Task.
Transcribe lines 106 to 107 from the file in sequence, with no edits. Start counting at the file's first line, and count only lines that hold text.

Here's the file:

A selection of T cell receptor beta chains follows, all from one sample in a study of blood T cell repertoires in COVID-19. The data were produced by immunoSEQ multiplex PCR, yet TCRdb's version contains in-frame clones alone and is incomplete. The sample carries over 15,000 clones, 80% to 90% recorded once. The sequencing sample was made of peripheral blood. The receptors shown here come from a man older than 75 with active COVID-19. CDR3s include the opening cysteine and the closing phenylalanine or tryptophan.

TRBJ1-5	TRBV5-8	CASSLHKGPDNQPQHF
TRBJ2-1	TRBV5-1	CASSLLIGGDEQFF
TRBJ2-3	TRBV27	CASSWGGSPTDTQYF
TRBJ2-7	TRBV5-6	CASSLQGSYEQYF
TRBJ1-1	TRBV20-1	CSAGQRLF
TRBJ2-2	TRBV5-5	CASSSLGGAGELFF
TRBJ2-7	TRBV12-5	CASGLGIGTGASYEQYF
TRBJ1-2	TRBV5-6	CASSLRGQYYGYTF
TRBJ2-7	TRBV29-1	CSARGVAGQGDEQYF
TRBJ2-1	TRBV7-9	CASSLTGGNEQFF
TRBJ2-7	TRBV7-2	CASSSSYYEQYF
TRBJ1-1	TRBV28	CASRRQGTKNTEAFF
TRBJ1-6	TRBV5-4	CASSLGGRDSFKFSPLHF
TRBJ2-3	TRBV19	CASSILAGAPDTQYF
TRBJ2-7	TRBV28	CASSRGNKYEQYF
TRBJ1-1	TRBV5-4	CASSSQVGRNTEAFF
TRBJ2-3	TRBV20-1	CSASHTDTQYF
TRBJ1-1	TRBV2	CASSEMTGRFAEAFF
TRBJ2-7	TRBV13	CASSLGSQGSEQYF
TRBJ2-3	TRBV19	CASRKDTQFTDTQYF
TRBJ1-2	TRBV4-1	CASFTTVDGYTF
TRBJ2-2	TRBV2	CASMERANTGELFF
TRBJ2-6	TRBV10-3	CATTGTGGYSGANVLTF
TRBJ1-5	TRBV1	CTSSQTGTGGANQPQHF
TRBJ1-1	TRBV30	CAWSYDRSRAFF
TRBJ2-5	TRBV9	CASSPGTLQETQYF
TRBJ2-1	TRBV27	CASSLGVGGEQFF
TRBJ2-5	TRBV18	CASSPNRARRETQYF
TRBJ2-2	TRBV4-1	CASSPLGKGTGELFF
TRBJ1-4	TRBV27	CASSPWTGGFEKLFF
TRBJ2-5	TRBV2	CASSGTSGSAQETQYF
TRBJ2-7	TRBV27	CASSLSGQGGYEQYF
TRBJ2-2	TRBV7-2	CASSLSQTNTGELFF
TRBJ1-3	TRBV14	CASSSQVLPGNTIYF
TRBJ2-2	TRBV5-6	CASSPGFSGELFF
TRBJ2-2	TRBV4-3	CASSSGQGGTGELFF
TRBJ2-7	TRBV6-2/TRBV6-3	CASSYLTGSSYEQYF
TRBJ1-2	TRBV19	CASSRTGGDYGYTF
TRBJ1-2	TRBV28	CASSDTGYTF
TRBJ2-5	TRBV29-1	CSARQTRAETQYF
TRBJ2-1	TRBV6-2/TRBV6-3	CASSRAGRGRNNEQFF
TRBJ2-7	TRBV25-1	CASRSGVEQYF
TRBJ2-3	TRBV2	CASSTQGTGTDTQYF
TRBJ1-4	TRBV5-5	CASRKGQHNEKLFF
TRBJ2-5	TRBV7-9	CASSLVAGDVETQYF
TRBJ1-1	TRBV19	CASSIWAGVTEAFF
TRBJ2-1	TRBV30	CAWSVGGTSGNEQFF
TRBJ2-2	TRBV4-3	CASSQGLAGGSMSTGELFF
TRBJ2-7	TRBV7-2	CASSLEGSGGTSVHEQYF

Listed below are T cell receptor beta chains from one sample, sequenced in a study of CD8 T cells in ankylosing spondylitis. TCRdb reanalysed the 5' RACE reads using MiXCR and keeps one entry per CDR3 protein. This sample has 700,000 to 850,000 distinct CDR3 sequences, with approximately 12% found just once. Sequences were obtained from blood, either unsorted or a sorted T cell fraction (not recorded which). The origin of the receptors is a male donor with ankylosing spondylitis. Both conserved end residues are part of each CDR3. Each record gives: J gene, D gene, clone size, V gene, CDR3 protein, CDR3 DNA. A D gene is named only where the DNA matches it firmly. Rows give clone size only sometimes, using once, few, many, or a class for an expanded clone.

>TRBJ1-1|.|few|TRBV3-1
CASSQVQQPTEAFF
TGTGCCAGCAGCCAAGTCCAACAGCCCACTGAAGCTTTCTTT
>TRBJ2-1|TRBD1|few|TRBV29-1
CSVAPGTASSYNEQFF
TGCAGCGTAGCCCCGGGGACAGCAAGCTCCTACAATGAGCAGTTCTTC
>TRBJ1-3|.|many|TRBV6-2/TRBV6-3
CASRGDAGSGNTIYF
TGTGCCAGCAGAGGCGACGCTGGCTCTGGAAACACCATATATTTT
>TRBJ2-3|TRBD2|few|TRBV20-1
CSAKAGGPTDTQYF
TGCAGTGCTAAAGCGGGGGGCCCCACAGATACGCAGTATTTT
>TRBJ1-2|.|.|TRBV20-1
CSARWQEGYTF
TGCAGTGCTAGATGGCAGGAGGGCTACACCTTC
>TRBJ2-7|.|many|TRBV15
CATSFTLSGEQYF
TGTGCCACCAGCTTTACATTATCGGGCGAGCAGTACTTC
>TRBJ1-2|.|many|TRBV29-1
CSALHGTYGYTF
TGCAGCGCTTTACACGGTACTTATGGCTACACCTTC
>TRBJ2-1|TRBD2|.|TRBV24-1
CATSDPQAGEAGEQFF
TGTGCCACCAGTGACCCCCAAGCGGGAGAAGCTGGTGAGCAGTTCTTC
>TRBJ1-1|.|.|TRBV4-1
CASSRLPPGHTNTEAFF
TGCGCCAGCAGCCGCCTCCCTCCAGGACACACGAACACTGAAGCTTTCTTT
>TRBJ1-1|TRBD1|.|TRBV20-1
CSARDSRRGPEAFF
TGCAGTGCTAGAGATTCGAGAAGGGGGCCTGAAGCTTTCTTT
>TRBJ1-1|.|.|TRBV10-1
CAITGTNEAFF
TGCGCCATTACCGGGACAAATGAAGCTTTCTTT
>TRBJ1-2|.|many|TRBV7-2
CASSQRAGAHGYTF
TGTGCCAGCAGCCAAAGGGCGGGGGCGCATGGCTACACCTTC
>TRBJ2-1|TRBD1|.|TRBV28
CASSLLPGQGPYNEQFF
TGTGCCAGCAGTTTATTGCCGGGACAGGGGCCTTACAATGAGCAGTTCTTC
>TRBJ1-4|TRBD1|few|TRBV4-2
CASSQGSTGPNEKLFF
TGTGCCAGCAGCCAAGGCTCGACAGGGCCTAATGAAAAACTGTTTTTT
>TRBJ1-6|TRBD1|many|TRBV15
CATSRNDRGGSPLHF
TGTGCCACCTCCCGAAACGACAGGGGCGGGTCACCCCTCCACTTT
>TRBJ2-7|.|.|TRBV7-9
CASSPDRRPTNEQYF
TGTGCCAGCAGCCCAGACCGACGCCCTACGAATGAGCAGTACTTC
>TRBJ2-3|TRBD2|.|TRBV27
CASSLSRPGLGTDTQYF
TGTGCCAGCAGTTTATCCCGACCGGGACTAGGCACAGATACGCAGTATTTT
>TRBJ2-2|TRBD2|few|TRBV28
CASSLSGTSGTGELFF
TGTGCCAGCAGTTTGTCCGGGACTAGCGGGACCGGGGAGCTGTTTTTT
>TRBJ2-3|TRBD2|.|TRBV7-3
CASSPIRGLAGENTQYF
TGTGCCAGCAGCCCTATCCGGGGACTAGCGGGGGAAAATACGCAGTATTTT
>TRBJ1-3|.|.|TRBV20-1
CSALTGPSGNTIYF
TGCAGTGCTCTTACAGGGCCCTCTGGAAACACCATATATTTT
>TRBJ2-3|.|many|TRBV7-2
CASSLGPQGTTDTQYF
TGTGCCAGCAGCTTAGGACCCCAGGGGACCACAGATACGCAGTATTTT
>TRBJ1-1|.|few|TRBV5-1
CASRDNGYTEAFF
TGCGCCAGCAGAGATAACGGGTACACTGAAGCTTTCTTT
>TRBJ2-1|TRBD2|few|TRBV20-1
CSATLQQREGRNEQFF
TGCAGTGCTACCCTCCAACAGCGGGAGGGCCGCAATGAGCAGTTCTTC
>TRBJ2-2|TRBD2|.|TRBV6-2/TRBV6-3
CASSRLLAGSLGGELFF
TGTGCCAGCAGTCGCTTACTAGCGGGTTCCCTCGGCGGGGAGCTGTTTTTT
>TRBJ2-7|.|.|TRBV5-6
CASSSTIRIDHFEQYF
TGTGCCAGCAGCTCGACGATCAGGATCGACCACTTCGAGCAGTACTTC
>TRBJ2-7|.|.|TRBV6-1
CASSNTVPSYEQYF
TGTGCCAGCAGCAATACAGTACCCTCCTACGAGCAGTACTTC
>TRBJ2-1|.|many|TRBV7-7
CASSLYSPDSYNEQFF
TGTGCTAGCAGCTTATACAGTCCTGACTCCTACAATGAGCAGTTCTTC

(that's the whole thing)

>TRBJ2-3|TRBD2|.|TRBV7-3
CASSPIRGLAGENTQYF